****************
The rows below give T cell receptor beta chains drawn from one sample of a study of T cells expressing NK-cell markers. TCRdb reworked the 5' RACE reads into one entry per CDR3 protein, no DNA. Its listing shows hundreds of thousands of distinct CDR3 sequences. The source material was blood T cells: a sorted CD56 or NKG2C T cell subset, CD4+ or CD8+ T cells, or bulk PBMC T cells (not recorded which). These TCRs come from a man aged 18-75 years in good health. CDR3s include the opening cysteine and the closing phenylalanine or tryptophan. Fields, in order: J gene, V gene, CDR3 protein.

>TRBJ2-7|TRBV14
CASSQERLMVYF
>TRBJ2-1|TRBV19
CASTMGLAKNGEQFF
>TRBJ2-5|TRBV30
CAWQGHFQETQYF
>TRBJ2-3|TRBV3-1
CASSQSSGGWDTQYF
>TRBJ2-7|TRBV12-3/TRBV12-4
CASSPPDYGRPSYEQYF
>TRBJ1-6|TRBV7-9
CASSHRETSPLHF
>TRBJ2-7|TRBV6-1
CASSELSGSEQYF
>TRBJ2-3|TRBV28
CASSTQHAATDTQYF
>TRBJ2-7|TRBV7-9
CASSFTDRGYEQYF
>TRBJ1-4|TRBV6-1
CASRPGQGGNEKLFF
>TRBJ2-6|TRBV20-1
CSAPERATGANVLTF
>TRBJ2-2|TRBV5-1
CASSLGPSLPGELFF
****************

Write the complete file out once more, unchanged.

The rows below give T cell receptor beta chains drawn from one sample of a study of T cells expressing NK-cell markers. TCRdb reworked the 5' RACE reads into one entry per CDR3 protein, no DNA. Its listing shows hundreds of thousands of distinct CDR3 sequences. The source material was blood T cells: a sorted CD56 or NKG2C T cell subset, CD4+ or CD8+ T cells, or bulk PBMC T cells (not recorded which). These TCRs come from a man aged 18-75 years in good health. CDR3s include the opening cysteine and the closing phenylalanine or tryptophan. Fields, in order: J gene, V gene, CDR3 protein.

>TRBJ2-7|TRBV14
CASSQERLMVYF
>TRBJ2-1|TRBV19
CASTMGLAKNGEQFF
>TRBJ2-5|TRBV30
CAWQGHFQETQYF
>TRBJ2-3|TRBV3-1
CASSQSSGGWDTQYF
>TRBJ2-7|TRBV12-3/TRBV12-4
CASSPPDYGRPSYEQYF
>TRBJ1-6|TRBV7-9
CASSHRETSPLHF
>TRBJ2-7|TRBV6-1
CASSELSGSEQYF
>TRBJ2-3|TRBV28
CASSTQHAATDTQYF
>TRBJ2-7|TRBV7-9
CASSFTDRGYEQYF
>TRBJ1-4|TRBV6-1
CASRPGQGGNEKLFF
>TRBJ2-6|TRBV20-1
CSAPERATGANVLTF
>TRBJ2-2|TRBV5-1
CASSLGPSLPGELFF